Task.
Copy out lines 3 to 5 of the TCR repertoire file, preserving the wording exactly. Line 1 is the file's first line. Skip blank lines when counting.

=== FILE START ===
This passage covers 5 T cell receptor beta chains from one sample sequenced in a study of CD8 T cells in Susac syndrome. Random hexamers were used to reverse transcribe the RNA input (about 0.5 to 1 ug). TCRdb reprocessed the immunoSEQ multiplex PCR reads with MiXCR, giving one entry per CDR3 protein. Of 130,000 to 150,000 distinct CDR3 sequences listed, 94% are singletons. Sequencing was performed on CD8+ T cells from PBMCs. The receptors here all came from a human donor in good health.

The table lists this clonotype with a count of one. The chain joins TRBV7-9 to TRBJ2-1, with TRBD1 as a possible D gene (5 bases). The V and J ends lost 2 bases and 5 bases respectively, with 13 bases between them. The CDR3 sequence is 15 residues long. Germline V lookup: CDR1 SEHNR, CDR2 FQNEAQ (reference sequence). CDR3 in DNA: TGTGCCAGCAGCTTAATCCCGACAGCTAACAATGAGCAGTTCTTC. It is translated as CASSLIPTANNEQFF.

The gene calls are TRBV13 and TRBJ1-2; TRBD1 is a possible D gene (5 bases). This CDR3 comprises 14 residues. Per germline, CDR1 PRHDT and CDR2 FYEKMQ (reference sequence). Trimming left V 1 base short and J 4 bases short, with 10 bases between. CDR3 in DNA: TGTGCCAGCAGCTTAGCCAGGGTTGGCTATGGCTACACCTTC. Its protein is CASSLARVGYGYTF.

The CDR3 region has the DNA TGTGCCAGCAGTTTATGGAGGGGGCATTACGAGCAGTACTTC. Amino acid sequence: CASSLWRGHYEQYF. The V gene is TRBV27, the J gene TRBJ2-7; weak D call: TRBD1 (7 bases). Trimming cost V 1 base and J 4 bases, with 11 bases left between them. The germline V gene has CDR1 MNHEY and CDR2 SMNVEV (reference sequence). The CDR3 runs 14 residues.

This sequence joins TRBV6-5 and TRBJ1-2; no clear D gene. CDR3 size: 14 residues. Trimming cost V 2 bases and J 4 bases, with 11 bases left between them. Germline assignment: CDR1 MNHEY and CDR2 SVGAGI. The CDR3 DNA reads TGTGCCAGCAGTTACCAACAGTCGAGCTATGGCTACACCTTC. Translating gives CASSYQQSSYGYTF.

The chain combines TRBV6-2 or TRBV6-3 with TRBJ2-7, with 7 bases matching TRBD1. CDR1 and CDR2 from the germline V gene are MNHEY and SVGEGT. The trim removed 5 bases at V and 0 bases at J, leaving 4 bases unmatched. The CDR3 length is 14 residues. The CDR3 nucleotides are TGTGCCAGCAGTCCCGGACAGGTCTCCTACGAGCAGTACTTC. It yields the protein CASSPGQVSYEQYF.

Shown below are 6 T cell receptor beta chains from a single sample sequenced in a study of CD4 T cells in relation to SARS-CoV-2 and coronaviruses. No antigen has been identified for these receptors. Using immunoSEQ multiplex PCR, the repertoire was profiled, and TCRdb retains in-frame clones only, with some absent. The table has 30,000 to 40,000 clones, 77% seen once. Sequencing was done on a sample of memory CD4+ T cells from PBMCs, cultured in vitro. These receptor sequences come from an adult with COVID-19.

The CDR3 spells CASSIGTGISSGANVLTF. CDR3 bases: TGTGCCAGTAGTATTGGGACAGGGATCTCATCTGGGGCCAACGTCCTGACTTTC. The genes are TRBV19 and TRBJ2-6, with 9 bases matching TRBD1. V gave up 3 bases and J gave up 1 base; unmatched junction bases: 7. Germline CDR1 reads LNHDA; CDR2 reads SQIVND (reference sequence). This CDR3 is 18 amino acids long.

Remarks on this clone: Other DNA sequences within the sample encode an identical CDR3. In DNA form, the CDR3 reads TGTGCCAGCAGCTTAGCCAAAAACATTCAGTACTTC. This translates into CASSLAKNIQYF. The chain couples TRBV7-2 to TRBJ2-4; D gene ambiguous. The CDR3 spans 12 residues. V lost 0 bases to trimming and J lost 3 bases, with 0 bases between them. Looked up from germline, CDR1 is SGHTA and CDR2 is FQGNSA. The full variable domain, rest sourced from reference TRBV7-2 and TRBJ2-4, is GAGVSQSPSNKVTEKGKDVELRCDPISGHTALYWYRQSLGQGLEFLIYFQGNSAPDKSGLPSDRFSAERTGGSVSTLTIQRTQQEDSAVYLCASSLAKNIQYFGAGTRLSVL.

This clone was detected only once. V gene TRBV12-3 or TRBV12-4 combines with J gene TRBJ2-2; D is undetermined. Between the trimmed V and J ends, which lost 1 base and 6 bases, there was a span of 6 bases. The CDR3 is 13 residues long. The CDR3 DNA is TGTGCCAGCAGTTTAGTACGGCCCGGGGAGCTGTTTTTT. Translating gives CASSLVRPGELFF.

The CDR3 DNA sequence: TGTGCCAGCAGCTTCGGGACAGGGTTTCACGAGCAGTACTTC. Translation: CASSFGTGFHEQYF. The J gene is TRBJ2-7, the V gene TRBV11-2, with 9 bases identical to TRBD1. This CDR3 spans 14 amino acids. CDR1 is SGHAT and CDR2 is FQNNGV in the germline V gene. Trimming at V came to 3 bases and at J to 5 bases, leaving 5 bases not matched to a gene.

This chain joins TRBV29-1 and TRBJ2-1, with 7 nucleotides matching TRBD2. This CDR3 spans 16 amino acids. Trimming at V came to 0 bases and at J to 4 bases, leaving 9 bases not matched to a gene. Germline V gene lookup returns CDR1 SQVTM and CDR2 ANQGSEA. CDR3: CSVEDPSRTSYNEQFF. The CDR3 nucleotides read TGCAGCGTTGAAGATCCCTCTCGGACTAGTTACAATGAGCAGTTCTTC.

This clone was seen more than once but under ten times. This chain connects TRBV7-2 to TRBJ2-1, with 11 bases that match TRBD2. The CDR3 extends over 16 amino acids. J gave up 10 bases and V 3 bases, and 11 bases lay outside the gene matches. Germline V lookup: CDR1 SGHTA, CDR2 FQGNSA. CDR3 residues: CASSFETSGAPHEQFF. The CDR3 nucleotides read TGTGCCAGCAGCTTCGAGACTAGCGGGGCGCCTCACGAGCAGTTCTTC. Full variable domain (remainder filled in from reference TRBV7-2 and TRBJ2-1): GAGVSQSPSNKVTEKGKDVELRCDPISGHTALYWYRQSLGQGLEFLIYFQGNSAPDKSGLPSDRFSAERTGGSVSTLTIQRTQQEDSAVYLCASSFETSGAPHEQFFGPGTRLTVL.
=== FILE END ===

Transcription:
The gene calls are TRBV13 and TRBJ1-2; TRBD1 is a possible D gene (5 bases). This CDR3 comprises 14 residues. Per germline, CDR1 PRHDT and CDR2 FYEKMQ (reference sequence). Trimming left V 1 base short and J 4 bases short, with 10 bases between. CDR3 in DNA: TGTGCCAGCAGCTTAGCCAGGGTTGGCTATGGCTACACCTTC. Its protein is CASSLARVGYGYTF.

The CDR3 region has the DNA TGTGCCAGCAGTTTATGGAGGGGGCATTACGAGCAGTACTTC. Amino acid sequence: CASSLWRGHYEQYF. The V gene is TRBV27, the J gene TRBJ2-7; weak D call: TRBD1 (7 bases). Trimming cost V 1 base and J 4 bases, with 11 bases left between them. The germline V gene has CDR1 MNHEY and CDR2 SMNVEV (reference sequence). The CDR3 runs 14 residues.

This sequence joins TRBV6-5 and TRBJ1-2; no clear D gene. CDR3 size: 14 residues. Trimming cost V 2 bases and J 4 bases, with 11 bases left between them. Germline assignment: CDR1 MNHEY and CDR2 SVGAGI. The CDR3 DNA reads TGTGCCAGCAGTTACCAACAGTCGAGCTATGGCTACACCTTC. Translating gives CASSYQQSSYGYTF.